Better Working World Data Challenge
Don’t just predict the future. Build a better one.
Our purpose at EY of building a better working world has never been clearer
As a global organization, we have the power to be stewards of change. That’s why we created the Better Working World Data Challenge. To work with students, young professionals and EY people with an interest in data science everywhere to solve the world's toughest sustainability problems. To ask questions that have never been asked before. To innovate, to grow, to learn, to lead.
EY is on a multi-year journey to transform the positive impact we have on society and build a better working world. We’ve set a bold ambition to positively affect the lives of one billion people in our communities by 2030, and the Better Working World Data Challenge is just one of the ways we can achieve this. Not only will the models from the challenge have a positive impact on society and the planet, but we will be introducing thousands of students, young professionals and EY people to the possibilities of how they can help build a better working world – now, next and beyond.
Could you solve the unsolvable? Do you have the transformative mindset and skillset needed to innovate and solve society′s toughest challenges? To go beyond predicting the future and build a better one?
The 2022 Data Challenge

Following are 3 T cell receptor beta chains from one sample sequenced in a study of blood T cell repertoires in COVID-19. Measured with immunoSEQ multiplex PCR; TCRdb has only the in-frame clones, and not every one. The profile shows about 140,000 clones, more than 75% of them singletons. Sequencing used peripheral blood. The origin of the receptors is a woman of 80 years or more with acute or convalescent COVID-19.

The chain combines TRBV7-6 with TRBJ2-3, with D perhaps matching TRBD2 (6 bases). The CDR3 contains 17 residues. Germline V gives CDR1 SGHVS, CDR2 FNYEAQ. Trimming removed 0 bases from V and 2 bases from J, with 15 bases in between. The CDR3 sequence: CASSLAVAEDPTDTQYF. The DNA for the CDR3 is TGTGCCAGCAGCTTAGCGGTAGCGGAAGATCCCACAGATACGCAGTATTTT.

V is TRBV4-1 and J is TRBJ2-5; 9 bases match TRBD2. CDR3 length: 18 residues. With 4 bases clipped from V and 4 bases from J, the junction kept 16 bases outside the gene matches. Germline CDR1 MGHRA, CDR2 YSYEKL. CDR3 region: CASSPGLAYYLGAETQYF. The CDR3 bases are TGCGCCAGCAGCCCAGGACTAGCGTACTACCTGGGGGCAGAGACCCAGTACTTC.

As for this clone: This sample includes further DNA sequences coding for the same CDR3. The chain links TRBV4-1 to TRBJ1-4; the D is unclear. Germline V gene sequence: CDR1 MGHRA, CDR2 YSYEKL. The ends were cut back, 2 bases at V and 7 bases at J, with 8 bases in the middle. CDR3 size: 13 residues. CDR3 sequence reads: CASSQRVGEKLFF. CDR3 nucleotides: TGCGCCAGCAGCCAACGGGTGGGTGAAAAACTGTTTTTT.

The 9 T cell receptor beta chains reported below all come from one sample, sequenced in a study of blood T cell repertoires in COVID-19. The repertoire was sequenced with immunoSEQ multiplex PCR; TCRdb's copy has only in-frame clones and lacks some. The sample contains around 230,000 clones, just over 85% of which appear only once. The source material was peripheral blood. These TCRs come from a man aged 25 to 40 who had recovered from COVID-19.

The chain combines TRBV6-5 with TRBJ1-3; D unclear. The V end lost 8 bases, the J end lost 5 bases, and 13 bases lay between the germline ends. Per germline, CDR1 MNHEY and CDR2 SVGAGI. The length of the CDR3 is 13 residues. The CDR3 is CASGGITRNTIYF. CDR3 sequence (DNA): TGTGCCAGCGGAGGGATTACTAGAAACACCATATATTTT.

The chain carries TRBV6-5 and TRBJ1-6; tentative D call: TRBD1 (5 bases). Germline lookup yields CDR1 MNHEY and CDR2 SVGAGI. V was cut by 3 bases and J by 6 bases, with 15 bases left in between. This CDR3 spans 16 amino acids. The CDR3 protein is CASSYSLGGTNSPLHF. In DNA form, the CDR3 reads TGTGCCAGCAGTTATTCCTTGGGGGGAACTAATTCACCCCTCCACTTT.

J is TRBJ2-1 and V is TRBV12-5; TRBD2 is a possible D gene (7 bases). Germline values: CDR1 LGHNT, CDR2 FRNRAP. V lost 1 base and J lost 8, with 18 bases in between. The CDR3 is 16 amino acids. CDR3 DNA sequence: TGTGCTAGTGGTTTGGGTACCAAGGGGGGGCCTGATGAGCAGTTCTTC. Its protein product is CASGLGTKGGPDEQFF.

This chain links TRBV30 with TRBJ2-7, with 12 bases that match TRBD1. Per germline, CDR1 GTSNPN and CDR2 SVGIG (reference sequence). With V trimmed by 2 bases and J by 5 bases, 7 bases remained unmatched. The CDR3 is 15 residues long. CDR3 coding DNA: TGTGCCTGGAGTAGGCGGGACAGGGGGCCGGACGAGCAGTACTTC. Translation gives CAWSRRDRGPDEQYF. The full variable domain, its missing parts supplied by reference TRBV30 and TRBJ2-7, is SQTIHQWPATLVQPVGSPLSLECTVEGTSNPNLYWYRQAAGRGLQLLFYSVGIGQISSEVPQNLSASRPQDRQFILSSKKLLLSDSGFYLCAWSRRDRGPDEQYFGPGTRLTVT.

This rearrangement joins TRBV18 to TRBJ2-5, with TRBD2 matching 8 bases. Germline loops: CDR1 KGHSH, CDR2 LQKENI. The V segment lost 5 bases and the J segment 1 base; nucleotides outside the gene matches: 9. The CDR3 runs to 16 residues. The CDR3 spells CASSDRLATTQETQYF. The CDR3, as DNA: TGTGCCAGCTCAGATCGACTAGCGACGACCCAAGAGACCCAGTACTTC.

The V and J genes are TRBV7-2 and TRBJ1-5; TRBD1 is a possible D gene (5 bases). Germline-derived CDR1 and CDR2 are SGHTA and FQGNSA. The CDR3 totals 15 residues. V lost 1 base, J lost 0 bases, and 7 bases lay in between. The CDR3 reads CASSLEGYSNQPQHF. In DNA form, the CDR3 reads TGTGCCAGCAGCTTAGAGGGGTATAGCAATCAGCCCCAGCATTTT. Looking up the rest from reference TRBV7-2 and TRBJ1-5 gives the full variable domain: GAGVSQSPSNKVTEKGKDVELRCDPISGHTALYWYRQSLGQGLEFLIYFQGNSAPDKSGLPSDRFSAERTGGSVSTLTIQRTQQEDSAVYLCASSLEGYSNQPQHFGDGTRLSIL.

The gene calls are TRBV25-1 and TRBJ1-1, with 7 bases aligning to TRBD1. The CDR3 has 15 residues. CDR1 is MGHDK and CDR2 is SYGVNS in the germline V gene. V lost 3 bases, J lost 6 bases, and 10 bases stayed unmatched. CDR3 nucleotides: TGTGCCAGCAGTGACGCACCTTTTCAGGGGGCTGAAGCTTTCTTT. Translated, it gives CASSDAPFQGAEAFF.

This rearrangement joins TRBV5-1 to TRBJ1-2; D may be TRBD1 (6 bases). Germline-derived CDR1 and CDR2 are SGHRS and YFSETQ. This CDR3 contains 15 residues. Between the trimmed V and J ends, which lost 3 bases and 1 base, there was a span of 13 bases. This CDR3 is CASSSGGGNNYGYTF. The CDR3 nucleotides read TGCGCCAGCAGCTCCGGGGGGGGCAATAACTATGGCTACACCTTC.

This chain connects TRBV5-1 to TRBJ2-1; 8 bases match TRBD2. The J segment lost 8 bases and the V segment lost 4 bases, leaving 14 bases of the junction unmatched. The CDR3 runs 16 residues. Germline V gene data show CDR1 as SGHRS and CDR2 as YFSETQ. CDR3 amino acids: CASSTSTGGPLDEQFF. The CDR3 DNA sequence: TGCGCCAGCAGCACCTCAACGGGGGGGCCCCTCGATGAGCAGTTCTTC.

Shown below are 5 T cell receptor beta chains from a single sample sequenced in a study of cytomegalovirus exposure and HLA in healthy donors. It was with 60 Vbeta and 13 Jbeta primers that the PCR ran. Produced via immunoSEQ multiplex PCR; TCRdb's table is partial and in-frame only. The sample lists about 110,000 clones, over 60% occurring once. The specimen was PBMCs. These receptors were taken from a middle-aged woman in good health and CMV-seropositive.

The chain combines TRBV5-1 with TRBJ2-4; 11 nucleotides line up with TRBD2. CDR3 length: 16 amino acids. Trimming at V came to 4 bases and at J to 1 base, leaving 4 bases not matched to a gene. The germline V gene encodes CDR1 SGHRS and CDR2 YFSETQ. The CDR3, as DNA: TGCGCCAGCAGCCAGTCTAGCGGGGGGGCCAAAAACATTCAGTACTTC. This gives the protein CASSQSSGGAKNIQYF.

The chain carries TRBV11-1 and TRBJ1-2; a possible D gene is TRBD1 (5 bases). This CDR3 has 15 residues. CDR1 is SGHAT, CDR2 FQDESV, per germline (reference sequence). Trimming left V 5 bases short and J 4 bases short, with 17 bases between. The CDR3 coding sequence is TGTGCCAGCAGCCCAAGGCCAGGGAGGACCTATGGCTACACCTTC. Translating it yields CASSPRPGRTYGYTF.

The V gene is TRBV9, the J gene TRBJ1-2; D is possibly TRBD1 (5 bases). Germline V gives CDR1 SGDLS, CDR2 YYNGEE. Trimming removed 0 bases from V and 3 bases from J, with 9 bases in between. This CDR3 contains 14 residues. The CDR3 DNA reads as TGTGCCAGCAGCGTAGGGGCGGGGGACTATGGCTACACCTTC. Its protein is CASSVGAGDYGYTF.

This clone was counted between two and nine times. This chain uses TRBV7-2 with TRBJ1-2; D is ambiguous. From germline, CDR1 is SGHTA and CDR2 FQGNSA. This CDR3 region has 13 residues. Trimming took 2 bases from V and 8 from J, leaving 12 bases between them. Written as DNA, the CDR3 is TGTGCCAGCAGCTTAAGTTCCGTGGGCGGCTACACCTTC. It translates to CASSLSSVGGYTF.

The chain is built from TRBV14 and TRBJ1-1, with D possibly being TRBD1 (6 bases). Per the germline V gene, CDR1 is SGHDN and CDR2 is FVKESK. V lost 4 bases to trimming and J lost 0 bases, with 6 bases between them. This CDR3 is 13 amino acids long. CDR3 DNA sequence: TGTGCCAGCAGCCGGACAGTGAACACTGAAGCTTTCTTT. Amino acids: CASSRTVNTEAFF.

How do you preserve biodiversity with the click of a button?
Forests are teeming with life. There is the life you see: green moss, plants, ferns, trees. There is the life you hear: birds chirping, insects buzzing, frogs croaking. And there is the microscopic life that is so small it cannot be seen or heard.
Life in its various forms – plants, trees, fungi, bugs, birds, animals and frogs – is biodiversity. Put simply, biodiversity refers to all the varied life on Earth.
Biodiversity is under threat. It is estimated that every 20 minutes, an animal or plant species becomes extinct.
Participants used their technical skills, curiosity, and creativity to build computational models based on satellite imagery and locate biodiversity at scale.
Specifically, they looked for frogs. Frogs are a go-to for scientists wanting to find out more about the environmental health of a particular ecosystem.
The challenge had multiple levels of difficulty and the option to participate as an individual or in teams of up to four people. To prepare participants could access curated learning from EY, Microsoft and DataCamp.
More than 9,000 people from 101 countries registered in the 2022 EY Better Working World Data Challenge. The winning outputs will help scientists, governments and NGOs to protect and predict the richness of biodiversity in a specific area.
Thank you to everyone who participated in the 2022 Better Working World Data Challenge.
Learn more about the 2022 Better Working World Data Challenge Awards.